December 29, 2012

Maine Voices: All we need to know about human decency, we learned at Newtown

Those tragic events make it clear that elementary educators bring both head and heart to their work.

By CAROLINE COLLINS SIECKE

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The other thing they do, six of them, is put themselves between a raving killer and the little people in their charge. In an act of selflessness I can't even begin to imagine myself capable of doing, they stood in the path of certain death, hoping it might make the difference for the 20 tiny lives they, collectively, put ahead of their own. When I think of the courage those women must have had to take that step, I can't even catch my breath. Imagine that. Imagine someone else loving your child so much, so freely, that she would be willing to take a bullet rather than save herself.

I can only hope that the last cognizant realization those little souls had before the darkness enveloped them was the sight of someone standing up for them, between their frail bodies and the evil about to strike. I hope their last impression of life on this earth was of the concern and caring these women embodied. I hope the final emotion that overcame their little psyches wasn't fear or sorrow or grief but love, love, love, love.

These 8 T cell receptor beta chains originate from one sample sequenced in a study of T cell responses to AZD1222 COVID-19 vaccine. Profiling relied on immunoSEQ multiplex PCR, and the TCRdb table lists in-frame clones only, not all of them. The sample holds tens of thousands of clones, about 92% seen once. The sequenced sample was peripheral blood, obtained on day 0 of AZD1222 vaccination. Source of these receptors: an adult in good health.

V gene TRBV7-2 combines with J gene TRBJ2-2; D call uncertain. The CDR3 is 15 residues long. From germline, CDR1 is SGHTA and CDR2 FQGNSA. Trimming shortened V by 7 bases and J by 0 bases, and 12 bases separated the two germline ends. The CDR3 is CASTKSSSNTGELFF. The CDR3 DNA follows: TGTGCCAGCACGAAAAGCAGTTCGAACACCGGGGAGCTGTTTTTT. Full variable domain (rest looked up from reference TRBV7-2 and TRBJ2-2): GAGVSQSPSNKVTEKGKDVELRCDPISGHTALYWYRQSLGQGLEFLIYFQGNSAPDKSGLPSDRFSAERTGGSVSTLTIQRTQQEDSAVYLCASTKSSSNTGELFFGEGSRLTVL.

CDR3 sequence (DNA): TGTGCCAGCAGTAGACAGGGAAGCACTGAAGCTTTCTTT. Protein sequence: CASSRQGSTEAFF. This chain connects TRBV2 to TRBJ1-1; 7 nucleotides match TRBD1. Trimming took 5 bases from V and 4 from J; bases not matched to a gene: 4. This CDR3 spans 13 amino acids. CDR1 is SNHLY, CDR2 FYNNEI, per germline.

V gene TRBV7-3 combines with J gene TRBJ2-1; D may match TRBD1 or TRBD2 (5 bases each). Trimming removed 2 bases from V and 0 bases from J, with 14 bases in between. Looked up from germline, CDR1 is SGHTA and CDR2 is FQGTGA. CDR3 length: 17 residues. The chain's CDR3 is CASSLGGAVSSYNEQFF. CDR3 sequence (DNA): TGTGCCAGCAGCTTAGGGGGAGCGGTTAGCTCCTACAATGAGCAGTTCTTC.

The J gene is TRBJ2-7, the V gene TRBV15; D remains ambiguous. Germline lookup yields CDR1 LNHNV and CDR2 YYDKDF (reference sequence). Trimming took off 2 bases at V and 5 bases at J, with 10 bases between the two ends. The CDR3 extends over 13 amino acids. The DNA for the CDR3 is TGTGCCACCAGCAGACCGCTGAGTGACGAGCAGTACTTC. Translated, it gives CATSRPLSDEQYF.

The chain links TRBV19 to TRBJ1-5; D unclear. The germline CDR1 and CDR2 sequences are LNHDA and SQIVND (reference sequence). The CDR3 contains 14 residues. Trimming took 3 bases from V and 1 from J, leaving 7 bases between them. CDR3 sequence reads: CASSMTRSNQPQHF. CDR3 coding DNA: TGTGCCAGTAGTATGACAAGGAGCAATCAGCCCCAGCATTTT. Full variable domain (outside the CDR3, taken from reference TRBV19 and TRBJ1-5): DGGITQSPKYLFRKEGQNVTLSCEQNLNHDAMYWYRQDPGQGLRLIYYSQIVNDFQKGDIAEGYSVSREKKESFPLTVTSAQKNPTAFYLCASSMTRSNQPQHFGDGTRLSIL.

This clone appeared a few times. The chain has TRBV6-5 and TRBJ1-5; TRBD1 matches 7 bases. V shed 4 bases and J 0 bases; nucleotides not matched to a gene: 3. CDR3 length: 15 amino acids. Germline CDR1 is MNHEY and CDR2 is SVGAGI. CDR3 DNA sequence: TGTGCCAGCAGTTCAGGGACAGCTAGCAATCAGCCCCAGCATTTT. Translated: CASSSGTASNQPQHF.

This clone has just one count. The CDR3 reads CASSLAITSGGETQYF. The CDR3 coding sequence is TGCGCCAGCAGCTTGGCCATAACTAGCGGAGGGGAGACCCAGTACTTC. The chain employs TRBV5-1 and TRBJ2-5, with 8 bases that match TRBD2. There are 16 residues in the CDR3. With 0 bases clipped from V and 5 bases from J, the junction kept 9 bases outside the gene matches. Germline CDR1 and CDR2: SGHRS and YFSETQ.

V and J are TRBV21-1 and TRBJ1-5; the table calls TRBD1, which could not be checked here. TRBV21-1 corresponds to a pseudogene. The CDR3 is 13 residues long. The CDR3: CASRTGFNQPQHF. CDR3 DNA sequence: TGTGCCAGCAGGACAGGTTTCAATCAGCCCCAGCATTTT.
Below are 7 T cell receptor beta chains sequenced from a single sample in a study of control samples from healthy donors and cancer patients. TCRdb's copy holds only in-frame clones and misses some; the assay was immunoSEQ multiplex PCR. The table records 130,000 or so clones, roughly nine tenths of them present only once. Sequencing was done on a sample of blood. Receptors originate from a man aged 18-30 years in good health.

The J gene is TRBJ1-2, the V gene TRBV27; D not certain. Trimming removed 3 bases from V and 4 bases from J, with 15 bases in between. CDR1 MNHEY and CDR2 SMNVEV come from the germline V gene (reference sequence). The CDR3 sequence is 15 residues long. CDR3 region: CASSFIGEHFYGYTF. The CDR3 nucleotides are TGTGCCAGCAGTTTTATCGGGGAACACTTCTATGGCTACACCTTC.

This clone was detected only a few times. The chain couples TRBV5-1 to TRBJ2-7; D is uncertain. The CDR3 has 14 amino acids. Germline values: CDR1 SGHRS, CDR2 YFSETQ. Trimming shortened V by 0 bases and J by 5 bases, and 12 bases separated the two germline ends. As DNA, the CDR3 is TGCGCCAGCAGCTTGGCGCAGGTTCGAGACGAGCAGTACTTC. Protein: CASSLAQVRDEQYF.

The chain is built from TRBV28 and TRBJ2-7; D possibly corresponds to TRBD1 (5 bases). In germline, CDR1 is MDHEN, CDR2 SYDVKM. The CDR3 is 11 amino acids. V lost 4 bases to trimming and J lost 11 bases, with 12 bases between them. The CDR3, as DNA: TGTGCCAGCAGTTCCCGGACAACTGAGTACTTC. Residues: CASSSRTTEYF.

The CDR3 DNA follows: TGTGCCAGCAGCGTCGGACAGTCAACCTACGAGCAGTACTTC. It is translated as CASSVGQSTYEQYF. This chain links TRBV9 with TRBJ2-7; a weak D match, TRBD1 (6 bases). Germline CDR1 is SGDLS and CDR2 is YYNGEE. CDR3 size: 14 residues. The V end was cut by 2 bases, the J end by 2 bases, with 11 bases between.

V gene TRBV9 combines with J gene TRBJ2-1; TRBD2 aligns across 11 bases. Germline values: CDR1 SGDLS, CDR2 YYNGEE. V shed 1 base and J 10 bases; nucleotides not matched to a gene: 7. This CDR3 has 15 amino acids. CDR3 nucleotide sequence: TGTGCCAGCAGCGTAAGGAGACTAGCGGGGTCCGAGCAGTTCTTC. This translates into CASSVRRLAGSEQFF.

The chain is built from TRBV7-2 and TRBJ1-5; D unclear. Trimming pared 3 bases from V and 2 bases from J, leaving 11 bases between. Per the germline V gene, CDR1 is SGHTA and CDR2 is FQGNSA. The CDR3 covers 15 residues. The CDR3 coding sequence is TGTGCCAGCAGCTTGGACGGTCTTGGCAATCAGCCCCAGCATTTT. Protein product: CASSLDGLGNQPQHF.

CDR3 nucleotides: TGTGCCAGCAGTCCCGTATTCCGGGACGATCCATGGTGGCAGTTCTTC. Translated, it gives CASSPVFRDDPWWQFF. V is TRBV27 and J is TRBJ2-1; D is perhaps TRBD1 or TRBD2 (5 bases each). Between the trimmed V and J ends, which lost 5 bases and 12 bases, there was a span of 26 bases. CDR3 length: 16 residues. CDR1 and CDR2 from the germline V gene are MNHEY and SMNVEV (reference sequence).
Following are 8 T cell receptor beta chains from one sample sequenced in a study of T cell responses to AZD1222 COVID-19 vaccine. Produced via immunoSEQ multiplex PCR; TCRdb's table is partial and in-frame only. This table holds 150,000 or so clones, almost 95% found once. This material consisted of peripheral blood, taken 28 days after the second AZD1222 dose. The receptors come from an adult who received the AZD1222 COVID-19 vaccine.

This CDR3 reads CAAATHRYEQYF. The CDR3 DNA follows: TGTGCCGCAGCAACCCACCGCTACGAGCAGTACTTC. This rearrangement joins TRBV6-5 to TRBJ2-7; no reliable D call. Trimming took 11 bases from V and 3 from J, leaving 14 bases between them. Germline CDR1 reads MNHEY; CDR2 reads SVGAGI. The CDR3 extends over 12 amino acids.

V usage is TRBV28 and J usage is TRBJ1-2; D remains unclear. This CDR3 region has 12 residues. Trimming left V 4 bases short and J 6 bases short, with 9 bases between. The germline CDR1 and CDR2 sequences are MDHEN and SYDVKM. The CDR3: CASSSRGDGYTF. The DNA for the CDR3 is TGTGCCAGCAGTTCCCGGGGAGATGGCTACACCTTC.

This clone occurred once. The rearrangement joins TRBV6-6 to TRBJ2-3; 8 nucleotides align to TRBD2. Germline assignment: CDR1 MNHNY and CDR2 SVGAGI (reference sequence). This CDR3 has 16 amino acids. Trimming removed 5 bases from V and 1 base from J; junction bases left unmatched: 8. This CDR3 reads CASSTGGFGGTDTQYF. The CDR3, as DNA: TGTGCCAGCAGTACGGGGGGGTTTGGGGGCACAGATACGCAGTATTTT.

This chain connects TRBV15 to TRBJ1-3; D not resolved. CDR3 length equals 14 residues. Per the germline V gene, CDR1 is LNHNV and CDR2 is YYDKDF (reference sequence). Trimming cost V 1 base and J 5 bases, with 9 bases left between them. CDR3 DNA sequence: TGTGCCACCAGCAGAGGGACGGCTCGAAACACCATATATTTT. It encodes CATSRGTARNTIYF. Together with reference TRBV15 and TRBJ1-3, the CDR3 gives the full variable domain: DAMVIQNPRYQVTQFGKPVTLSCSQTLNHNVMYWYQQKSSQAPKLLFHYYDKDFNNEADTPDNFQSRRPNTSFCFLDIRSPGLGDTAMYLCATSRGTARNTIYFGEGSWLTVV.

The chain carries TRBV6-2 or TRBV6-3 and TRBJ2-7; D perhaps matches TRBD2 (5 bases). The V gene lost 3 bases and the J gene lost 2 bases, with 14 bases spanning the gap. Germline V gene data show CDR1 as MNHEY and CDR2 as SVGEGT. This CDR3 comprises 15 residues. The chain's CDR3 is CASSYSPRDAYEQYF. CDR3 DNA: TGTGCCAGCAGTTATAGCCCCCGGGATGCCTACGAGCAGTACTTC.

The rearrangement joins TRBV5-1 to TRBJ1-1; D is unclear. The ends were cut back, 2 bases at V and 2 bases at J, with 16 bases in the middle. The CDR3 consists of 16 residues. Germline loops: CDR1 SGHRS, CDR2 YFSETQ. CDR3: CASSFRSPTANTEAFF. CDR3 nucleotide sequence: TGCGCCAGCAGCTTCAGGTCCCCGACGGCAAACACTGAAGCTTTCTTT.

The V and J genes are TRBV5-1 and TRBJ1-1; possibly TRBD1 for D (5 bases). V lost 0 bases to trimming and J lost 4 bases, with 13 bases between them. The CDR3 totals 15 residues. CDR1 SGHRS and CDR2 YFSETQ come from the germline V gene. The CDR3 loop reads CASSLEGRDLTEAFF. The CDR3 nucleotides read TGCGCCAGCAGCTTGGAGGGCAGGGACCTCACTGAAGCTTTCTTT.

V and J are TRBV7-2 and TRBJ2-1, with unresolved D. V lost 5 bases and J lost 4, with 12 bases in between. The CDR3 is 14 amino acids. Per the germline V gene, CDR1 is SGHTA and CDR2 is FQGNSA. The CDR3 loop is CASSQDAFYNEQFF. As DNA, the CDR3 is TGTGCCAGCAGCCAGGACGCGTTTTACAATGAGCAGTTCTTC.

I hope we never forget the value of those who spend their careers caring for the smallest, wiggliest, goofiest, neediest and most vulnerable members of our society. I hope the Newtown teachers' sacrifice leaves a lasting impression on the world they left behind.

Caroline Collins Siecke is a former social studies teacher at Windham High School who now lives and teaches middle school students in Exeter, N.H.

 

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